How to Help Your Teen Through a Friendship Breakup
What to do when your teen's friend is no longer a BFFL
Get Editors' Picks Weekly
Get Editors' Picks Weekly
Over 1,000 Events
The key to any relationship, whether it’s platonic or romantic, is to have two-way communication and for both parties to feel there is reciprocity. Let your teen know that if she’s unhappy in a situation, conveying her feelings to the other person lets them know she cares enough to be open and honest in communicating, and that she respects herself enough to say she is upset. Then she also needs to be a good listener and understand where the other person is coming from. “Give thought in what you say to people, how you say it, and respect others for who they are—you can’t expect them to be perfect all of the time,” Wilson says.
Help Your Teen Limit His Social Media Exposure
Social media nowadays can really mess with a teenager’s head. He can find himself overanalyzing subtext that may or may not be in captions and Instagram stories, fretting over not receiving enough likes and comments on a post, or feeling FOMO (fear of missing out) when friends are hanging out without him. Social media can create unnecessary drama, so it’s best to avoid spending too much time on apps and have more face-to-face conversations. “It’s really important not to use social media as a form for expressing things that are really sensitive topics,” Wilson says. “I would advise communicating to the person directly and not posting your feelings or texting anything that needs to be said in person to avoid miscommunication.”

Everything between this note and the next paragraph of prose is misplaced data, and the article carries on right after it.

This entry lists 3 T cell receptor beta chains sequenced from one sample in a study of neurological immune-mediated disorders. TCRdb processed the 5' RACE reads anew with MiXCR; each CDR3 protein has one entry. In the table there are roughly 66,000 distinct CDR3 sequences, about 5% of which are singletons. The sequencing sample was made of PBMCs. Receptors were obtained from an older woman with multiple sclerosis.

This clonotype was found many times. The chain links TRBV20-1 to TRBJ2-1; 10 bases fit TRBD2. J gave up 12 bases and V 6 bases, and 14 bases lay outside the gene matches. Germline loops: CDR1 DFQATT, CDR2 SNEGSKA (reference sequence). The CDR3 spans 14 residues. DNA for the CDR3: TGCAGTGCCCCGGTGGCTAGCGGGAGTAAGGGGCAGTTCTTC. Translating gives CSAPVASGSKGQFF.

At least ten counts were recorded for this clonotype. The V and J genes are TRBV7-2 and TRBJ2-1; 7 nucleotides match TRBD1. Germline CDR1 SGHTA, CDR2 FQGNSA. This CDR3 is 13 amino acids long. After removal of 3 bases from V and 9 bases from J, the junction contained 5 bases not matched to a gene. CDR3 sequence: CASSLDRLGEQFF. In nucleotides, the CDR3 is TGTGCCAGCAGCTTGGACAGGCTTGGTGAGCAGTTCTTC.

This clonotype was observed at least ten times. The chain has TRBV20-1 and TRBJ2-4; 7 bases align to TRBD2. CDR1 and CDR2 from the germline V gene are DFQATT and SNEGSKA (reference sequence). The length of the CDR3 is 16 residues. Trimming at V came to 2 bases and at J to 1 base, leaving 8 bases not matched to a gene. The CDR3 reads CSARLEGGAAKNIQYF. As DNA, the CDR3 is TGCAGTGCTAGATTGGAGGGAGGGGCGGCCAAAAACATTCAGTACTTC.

Teenagers may feel pressure to look or live like “influencers” on the Internet, which can lead to feeling inadequate or unhappy. Remind your child social media is curated and the best way to feel better is to log off once in a while (this advice can apply to adults too). Apps such as Moment or Checky can monitor how many times she checks her phone to make her more aware of reducing screen time. “Spending hours on social media becomes more depressing over time and you start feeling guilty of the things you’re not doing,” Dr. Weissman says. “If you’re that kid who’s going on there and self-esteem is an issue for you, you’re going to use that as your barometer to find how people value you.”
Put a Friendship’s End in Perspective
Though it is ideal to resolve an issue among friends and continue the friendship, sometimes after laying all of the problems and feelings out on the table, the friendship cannot go back to what it was and does not work out. Not everyone will remain your teen’s friend, but every friendship or brief encounter can help him understand what types of qualities he values in a friend moving forward.
Encourage your child not to view a friendship breakup as a failure, but rather as an opportunity to grow and continue to learn how to be a better friend. Once she lets the not-so-great-people out of her life, she can make room for better ones to create more meaningful friendships. “Some kids are going through the motions and figuring out who they are and trying to be popular, and sometimes those kids have a hard time being a good friend,” Dr. Weissman says. “Having open and real conversations about what’s going on for each other can be an important sense of support and can make a real valuable friendship that can last beyond high school, but it takes a certain level of maturity for that to happen and I think some kids are not there yet.”
As high school progressed beyond my freshman year, those two friends who excluded me ended up drifting apart themselves, and finding new groups to hang out with. Teens who say they’ve found their BFFL (best friends for life) may not always end up staying friends for life, and that’s okay. Friends come and go throughout high school to make room for better ones down the road.